Turkish investigators have 'shocking evidence of Khashoggi's killing'
October 13, 2018  09:39
Turkish investigators have claimed that they have 'shocking and disgusting' audio and video evidence which shows that Saudi journalist Jamal Khashoggi was killed inside the Saudi consulate in Istanbul last week.

CNN quoted a source saying that the evidence showed that there was an assault and struggle inside the building, adding that there was proof that the Saudi journalist was killed.

The source added that a Western intelligence service found the source of the evidence, which was considered in a briefing by the Turkish authorities as 'shocking and disgusting'.

Turkish investigators had previously claimed that Saudi Arabia has carried out the abduction and possible killing of Khashoggi, a charge which Riyadh vehemently denied.

Khashoggi was last seen entering the Saudi consulate in Istanbul on October 2 where he went to the consul to collect some documents to permit him to marry his Turkish fiancee Hatice Cengiz.

He was captured in the camera while entering the building but never came out of it. Rebuffing its involvement in the disappearance, the Saudi officials had asserted that Khashoggi left within a few minutes of his arrival.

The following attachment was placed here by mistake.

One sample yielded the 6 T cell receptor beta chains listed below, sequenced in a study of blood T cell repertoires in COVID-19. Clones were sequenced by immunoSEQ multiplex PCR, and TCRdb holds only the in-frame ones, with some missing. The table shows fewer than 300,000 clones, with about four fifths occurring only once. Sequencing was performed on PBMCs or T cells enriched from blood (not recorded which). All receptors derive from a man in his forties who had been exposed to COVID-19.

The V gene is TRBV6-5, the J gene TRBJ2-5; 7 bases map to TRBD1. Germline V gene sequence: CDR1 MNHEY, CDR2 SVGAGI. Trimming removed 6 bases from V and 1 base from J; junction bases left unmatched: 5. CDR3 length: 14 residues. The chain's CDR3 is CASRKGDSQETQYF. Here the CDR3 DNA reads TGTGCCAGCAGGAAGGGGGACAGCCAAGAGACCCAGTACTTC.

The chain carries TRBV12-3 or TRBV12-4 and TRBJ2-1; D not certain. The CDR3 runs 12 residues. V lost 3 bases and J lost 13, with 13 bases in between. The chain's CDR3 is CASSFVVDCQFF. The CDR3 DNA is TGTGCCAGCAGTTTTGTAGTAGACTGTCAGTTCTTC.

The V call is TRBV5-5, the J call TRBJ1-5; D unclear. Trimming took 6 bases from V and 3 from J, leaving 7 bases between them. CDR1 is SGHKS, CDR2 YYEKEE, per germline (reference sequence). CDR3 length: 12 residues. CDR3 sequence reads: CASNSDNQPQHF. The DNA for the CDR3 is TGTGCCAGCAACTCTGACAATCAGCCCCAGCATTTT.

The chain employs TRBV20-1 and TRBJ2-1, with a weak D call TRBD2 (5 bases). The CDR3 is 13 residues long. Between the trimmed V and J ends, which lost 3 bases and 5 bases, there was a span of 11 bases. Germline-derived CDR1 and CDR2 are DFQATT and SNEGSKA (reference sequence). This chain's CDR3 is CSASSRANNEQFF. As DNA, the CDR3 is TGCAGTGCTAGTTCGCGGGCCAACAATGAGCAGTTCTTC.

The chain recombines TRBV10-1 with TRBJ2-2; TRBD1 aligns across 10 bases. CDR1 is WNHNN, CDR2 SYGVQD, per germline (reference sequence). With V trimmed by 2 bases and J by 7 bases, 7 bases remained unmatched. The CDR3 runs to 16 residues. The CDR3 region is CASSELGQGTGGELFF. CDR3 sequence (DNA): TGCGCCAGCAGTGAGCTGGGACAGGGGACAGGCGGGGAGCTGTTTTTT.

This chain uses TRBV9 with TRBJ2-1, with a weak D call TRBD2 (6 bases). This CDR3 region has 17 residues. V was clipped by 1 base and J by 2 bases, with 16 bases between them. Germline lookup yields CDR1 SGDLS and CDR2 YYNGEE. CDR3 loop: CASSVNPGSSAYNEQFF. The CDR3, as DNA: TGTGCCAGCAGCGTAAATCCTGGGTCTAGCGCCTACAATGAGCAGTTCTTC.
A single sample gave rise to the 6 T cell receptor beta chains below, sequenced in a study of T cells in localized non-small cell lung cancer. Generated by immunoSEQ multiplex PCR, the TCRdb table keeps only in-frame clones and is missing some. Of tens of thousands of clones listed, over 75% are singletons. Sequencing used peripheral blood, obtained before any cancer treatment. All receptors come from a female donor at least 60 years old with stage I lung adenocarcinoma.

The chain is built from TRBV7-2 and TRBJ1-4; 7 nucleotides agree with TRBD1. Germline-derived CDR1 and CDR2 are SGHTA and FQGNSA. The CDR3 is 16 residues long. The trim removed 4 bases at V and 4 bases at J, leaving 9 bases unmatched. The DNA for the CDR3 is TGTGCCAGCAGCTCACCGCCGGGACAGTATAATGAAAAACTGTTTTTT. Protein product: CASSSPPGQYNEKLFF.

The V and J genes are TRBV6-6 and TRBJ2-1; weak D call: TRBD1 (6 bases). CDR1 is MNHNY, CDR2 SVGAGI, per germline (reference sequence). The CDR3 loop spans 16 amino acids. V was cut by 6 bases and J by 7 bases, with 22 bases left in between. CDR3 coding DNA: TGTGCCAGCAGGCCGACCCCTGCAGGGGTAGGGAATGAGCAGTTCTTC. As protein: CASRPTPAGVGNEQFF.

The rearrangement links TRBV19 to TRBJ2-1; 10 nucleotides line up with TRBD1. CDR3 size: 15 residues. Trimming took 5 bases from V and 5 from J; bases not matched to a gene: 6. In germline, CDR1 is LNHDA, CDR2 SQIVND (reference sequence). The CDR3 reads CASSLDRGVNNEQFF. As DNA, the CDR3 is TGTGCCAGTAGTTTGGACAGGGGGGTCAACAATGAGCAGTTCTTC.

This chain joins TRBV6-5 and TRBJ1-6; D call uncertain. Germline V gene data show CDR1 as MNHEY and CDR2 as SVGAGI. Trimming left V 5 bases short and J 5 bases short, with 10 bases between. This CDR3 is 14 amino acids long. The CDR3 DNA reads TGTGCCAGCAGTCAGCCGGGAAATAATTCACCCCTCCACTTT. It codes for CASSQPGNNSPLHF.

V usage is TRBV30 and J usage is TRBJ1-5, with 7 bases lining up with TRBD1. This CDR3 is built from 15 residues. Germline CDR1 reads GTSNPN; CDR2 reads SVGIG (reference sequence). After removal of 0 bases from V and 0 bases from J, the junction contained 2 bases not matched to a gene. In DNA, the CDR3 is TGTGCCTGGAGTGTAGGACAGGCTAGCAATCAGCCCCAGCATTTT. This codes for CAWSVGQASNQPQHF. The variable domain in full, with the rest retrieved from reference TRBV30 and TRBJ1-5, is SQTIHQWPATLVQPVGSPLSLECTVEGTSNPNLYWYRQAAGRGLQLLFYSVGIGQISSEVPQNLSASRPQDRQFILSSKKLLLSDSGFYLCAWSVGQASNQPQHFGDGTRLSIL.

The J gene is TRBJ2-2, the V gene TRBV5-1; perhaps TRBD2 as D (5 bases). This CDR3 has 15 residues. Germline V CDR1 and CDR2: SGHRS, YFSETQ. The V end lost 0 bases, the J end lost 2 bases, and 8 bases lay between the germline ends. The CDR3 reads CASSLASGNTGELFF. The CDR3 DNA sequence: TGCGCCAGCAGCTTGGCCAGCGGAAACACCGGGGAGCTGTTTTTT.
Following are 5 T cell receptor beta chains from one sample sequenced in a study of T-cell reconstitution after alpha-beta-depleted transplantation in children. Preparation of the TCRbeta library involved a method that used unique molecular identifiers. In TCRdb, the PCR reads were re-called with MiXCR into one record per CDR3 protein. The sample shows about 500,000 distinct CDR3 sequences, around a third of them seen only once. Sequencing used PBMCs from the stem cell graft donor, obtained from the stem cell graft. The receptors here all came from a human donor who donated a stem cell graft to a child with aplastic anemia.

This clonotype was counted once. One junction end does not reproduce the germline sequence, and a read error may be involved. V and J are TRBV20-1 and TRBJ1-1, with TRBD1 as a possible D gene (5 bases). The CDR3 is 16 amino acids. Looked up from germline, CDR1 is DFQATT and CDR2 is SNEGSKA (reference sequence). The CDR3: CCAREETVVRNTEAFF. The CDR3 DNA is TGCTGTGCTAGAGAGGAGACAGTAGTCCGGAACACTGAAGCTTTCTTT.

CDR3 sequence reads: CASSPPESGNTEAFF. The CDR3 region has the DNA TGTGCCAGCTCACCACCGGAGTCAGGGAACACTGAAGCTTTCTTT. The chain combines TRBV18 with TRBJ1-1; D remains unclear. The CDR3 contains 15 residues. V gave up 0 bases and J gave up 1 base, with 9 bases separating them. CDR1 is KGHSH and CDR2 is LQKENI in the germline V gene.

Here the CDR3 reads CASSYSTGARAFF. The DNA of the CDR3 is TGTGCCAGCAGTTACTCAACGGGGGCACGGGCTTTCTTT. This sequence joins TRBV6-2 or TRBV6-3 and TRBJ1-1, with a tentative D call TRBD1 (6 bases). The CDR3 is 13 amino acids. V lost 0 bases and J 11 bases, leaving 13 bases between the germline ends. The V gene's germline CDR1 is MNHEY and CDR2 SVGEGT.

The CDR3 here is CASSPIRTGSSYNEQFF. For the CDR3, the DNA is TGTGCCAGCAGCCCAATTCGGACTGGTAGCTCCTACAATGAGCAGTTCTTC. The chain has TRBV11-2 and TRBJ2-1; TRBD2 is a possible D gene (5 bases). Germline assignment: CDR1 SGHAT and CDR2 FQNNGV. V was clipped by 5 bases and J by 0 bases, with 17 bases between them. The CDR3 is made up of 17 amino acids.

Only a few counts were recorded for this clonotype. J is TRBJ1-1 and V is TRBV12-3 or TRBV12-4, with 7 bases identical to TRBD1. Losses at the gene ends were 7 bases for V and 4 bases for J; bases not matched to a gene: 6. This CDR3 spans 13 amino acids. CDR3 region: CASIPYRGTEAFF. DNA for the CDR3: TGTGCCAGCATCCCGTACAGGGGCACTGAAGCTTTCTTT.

However, Cengiz, who was waiting outside, had said that she did not see the journalist coming out from the building.

Most United States intelligence officials believe that Saudi Crown Prince Mohammad bin Salman had carried out an operation to silence Khashoggi, who wrote a series of columns criticising the kingdom country's regime in The Washington Post.

Earlier this week, the United States had expressed concerns about Khashoggi's disappearance and urged the Saudi government to conduct an investigation into the case.

President Donald Trump is set to call Saudi's King Salman soon to discuss the matter.  -- ANI

IMAGE: Human rights activists and friends of Saudi journalist Jamal Khashoggi hold his pictures during a protest outside the Saudi Consulate in Istanbul. Photograph: Murad Sezer/Reuters
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